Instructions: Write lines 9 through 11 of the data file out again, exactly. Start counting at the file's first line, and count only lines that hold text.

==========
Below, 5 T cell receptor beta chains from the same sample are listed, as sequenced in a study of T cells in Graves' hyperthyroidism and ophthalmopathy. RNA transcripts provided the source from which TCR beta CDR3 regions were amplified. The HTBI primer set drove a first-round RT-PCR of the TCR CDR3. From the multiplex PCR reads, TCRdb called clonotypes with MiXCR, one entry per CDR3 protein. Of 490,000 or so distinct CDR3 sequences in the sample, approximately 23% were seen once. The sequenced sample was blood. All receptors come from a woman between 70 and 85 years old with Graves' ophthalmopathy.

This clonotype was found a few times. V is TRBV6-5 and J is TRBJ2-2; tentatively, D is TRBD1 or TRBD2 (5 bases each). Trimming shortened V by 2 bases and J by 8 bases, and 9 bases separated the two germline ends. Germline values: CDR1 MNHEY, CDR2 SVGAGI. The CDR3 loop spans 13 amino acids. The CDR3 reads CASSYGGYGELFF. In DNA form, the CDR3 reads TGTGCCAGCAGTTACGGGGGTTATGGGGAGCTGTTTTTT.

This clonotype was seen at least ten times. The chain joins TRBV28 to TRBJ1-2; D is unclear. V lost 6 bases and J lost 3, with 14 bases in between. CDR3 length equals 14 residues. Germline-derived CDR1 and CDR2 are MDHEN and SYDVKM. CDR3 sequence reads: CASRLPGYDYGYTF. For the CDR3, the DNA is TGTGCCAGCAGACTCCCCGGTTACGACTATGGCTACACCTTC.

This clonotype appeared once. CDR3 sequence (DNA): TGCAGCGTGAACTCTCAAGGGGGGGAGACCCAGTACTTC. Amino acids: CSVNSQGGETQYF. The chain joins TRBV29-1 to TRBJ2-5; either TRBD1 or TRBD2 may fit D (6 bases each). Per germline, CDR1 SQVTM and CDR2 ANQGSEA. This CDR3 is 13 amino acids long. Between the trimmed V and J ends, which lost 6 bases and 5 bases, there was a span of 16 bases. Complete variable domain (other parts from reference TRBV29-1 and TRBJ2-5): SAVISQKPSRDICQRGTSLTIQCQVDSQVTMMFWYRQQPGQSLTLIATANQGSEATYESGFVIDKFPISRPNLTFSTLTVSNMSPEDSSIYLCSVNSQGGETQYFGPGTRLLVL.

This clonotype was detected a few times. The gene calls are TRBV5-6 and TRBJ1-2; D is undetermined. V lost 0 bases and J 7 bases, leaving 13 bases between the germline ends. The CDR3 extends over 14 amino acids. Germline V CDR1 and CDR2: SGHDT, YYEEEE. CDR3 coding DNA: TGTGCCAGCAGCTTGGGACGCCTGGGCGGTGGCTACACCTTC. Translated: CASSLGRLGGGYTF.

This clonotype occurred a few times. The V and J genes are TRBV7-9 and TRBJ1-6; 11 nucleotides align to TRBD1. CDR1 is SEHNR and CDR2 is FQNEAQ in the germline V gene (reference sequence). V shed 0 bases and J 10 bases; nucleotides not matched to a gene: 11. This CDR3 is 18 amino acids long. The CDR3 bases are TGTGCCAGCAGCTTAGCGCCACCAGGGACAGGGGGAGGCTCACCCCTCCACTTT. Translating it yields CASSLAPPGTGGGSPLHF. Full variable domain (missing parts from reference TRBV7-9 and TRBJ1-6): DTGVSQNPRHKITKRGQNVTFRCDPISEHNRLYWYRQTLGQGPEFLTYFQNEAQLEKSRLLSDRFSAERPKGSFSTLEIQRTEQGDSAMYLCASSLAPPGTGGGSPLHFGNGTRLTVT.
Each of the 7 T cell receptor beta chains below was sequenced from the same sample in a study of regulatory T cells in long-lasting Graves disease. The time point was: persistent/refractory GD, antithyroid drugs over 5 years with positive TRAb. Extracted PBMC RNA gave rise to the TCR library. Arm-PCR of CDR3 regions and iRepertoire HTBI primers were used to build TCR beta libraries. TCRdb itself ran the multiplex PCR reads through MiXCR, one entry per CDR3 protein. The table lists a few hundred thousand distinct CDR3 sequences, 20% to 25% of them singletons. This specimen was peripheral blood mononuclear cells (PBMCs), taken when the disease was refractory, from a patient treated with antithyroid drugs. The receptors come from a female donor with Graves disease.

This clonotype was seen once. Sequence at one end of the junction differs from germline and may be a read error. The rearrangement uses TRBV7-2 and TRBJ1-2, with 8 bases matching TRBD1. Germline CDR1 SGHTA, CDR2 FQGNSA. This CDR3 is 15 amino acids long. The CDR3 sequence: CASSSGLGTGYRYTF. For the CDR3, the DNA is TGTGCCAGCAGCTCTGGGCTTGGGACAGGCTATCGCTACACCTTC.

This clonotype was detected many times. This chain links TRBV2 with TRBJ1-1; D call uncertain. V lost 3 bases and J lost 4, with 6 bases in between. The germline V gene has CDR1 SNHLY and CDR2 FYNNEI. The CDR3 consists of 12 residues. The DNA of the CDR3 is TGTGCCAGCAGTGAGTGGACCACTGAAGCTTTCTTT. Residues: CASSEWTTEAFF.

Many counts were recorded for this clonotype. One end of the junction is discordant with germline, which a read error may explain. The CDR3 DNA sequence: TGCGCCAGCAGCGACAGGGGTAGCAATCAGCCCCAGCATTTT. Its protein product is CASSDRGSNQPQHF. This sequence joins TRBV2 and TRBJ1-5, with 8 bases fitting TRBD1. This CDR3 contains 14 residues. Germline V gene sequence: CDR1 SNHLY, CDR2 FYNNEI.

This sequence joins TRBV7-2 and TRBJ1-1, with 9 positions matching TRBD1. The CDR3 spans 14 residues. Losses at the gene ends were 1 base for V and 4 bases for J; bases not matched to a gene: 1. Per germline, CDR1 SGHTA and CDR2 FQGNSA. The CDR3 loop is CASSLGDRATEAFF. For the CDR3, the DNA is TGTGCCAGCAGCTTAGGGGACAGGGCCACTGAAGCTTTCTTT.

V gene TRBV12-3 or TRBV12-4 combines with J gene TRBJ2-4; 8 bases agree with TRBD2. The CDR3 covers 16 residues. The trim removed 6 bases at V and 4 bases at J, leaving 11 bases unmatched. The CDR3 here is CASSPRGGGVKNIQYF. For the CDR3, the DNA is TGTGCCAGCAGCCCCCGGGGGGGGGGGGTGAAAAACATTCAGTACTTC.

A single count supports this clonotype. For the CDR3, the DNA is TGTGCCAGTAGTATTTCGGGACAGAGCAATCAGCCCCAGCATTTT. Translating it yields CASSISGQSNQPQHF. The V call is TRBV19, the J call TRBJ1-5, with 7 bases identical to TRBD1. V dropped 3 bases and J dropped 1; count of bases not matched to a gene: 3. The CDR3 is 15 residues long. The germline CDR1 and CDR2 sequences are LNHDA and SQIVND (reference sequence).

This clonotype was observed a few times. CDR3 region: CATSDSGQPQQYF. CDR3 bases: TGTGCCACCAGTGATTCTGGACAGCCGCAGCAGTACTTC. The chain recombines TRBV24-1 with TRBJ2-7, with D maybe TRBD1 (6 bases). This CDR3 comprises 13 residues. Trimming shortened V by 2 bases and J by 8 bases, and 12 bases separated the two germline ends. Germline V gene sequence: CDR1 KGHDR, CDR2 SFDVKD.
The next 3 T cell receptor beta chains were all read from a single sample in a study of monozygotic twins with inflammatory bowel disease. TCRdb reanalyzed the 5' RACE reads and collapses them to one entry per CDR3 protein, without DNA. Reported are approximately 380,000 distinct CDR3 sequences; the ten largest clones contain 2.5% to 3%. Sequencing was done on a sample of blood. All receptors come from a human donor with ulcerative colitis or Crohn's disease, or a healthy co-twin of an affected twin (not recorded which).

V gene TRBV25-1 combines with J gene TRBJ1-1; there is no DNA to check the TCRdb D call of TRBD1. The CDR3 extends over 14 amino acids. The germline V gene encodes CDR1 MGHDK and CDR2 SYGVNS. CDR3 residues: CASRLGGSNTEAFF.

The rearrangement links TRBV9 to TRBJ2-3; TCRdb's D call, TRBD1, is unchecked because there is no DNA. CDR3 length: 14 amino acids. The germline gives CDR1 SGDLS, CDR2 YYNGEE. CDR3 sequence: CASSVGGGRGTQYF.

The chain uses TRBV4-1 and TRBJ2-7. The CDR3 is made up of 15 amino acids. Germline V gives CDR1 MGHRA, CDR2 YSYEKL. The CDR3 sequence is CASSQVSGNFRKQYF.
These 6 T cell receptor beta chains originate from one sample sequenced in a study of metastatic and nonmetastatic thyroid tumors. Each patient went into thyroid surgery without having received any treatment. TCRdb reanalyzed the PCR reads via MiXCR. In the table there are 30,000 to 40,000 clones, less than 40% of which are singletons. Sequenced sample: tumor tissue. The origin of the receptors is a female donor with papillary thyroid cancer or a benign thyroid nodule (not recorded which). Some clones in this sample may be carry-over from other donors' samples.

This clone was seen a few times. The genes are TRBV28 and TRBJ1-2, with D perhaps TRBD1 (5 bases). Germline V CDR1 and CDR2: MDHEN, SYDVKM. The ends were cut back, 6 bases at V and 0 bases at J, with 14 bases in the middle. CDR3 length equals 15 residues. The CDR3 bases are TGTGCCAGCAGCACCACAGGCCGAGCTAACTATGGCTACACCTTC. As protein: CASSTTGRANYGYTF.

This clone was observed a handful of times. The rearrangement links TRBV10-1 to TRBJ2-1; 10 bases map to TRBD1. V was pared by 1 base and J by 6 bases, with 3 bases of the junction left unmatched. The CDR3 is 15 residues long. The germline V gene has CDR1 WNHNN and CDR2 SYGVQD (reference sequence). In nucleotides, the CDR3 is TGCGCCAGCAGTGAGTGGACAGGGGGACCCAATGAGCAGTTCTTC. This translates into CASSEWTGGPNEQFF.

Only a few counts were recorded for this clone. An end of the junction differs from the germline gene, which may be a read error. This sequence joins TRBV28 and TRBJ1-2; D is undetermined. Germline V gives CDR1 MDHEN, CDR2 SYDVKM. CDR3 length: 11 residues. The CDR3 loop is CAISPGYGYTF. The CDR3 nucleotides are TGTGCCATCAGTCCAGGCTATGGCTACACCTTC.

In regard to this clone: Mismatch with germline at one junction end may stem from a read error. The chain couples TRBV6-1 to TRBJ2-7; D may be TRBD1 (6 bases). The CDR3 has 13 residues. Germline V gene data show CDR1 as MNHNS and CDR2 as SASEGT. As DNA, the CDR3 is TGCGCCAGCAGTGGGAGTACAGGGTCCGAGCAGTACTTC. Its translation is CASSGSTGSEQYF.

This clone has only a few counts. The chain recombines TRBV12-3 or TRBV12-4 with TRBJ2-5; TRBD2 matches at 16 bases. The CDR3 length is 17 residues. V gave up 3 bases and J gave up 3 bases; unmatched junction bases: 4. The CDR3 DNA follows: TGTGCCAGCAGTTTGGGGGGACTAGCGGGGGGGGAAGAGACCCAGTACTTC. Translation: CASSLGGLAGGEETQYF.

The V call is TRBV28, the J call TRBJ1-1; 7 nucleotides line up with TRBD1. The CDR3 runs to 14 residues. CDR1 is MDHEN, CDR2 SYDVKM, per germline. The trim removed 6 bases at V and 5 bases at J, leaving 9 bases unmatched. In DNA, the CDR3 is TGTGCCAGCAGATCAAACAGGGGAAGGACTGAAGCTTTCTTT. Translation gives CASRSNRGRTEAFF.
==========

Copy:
This clonotype was detected many times. This chain links TRBV2 with TRBJ1-1; D call uncertain. V lost 3 bases and J lost 4, with 6 bases in between. The germline V gene has CDR1 SNHLY and CDR2 FYNNEI. The CDR3 consists of 12 residues. The DNA of the CDR3 is TGTGCCAGCAGTGAGTGGACCACTGAAGCTTTCTTT. Residues: CASSEWTTEAFF.

Many counts were recorded for this clonotype. One end of the junction is discordant with germline, which a read error may explain. The CDR3 DNA sequence: TGCGCCAGCAGCGACAGGGGTAGCAATCAGCCCCAGCATTTT. Its protein product is CASSDRGSNQPQHF. This sequence joins TRBV2 and TRBJ1-5, with 8 bases fitting TRBD1. This CDR3 contains 14 residues. Germline V gene sequence: CDR1 SNHLY, CDR2 FYNNEI.

This sequence joins TRBV7-2 and TRBJ1-1, with 9 positions matching TRBD1. The CDR3 spans 14 residues. Losses at the gene ends were 1 base for V and 4 bases for J; bases not matched to a gene: 1. Per germline, CDR1 SGHTA and CDR2 FQGNSA. The CDR3 loop is CASSLGDRATEAFF. For the CDR3, the DNA is TGTGCCAGCAGCTTAGGGGACAGGGCCACTGAAGCTTTCTTT.